Social psychologist Amy Cuddy struck a chord in the business world at TEDGlobal 2012 when she gave a talk about the scientific evidence behind power posing. Her research showed that standing or sitting a certain way triggers immediate changes in your body chemistry.AdvertisementThey can affect the way you do your job and interact with other people. They might even have an impact on your chances of success.
Here's how it works: High-power posing is about "opening up," Cuddy says. You stretch and expand your body to take up as much space as possible. It's similar to how primates behave in the wild. They puff out their chests and extend their limbs to make themselves appear - and feel - big.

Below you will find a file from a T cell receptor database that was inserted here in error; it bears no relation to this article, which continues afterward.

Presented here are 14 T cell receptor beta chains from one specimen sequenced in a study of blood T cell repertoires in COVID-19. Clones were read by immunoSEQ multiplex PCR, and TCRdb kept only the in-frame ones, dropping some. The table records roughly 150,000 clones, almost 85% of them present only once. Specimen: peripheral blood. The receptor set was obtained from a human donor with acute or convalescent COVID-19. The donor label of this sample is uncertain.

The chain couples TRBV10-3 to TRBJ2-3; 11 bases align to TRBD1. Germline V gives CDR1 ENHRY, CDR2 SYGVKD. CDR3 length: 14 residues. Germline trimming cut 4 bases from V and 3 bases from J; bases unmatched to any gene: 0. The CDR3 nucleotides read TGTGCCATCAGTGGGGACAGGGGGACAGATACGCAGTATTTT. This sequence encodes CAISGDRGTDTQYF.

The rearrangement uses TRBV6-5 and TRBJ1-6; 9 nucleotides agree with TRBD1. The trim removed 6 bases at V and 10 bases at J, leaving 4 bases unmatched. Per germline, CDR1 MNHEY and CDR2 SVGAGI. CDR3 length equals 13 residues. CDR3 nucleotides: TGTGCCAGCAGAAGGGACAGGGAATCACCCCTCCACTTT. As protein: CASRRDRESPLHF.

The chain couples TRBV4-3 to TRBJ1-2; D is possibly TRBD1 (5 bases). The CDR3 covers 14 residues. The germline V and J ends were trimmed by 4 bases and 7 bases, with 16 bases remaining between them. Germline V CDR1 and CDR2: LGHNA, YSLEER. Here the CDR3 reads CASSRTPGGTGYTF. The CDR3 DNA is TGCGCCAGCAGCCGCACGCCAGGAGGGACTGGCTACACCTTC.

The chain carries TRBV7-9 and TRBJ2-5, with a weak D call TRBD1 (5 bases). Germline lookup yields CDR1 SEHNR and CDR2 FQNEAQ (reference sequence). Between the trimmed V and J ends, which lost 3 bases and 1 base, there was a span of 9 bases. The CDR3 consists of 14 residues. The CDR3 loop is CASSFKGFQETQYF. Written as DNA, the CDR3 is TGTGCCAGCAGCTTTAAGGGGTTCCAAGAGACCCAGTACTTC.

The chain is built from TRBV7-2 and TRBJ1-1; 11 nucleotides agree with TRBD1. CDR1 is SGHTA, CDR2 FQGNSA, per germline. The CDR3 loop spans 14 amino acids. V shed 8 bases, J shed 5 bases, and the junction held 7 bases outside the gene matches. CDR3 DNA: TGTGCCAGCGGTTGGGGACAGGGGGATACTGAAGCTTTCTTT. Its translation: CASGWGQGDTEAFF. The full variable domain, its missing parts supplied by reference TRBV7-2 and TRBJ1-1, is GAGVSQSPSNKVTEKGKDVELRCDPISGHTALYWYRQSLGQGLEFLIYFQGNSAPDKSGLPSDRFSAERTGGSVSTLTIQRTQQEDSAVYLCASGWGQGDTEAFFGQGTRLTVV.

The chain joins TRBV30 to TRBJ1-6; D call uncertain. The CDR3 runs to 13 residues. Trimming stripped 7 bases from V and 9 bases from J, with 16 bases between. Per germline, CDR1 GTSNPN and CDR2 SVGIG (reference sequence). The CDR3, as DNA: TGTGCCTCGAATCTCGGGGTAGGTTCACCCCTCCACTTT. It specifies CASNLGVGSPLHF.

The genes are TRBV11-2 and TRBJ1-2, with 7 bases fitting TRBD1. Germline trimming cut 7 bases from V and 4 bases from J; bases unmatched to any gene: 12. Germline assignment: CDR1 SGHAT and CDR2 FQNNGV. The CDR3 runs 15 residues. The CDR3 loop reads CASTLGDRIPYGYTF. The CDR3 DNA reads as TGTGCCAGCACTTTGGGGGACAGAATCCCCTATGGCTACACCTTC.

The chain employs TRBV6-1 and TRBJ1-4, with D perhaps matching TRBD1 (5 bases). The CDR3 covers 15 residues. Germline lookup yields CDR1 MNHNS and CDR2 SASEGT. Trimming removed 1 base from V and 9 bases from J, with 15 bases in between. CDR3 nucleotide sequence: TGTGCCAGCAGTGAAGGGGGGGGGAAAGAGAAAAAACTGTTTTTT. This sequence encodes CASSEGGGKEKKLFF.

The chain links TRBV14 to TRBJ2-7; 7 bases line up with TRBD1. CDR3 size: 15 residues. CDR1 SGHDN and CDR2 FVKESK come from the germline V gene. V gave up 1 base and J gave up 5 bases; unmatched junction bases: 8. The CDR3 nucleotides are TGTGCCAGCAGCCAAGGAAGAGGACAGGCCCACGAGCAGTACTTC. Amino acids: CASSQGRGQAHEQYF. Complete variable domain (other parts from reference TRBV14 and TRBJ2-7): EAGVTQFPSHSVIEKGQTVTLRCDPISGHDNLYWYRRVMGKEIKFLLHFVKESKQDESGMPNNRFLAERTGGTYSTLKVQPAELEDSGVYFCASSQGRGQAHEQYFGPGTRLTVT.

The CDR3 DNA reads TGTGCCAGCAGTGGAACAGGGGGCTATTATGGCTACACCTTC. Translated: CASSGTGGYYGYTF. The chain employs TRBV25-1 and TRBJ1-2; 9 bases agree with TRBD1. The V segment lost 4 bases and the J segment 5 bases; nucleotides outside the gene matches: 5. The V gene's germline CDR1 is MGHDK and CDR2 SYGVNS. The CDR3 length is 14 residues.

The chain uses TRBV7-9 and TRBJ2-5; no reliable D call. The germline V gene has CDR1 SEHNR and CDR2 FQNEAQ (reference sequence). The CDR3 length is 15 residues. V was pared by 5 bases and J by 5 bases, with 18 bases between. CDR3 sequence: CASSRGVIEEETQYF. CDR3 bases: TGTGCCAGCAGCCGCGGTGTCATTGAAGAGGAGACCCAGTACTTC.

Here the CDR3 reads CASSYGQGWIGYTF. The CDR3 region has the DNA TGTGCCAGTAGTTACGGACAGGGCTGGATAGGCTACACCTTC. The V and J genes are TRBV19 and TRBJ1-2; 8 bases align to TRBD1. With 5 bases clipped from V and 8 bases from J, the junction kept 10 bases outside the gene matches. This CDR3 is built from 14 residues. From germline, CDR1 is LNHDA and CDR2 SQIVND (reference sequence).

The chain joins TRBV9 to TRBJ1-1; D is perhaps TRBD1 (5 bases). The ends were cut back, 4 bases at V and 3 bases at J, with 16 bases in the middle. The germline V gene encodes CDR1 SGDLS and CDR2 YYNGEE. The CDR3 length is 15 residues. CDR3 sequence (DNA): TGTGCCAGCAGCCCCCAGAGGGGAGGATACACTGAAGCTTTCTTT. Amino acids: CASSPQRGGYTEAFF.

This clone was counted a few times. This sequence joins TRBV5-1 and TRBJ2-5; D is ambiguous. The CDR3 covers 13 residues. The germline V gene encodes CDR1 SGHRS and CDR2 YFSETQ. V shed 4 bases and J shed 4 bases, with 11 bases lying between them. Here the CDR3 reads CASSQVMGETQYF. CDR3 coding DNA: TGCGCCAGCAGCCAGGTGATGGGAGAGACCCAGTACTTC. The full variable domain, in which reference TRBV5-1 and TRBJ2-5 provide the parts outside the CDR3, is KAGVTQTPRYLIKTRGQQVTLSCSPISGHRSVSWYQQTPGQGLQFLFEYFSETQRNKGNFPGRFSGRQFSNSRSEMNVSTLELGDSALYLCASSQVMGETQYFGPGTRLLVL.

After assuming a high-power pose for just two minutes, your testosterone levels (the "dominance" hormone) can rocket 20% while your cortisol levels (the "stress" hormone) fall sharply. This allows you to better handle stressful situations.
We decided to test out some of the poses. Some of them have names created by Cuddy; others we came up with. We'll break down which to use in eight common situations that affect your work success.
FOR SLEEPING: Lie in an open position with your arms and legs outstretched.
FOR SPEAKING IN A MEETING: Tightly cross your arms across your chest and roll your shoulders back.
FOR CLOSING A DEAL: Plant your hands on the table and lean forward.
FOR PITCHING AN IDEA: Rest your feet on the table, clasp your hands behind your head, and lean back.
FOR INTERVIEWING: Plant your feet widely and stretch your arms overhead in a V shape.
FOR CONDUCTING AN INTERVIEW: Rest your arm on the back of your chair, keep your knees apart, and recline.
FOR CHIT-CHAT WITH YOUR BOSS: Puff out your chest, plant your hands on your hips, and stand with feet hip-width apart.
FOR NEGOTIATING A RAISE: Pinch your lower eye lids.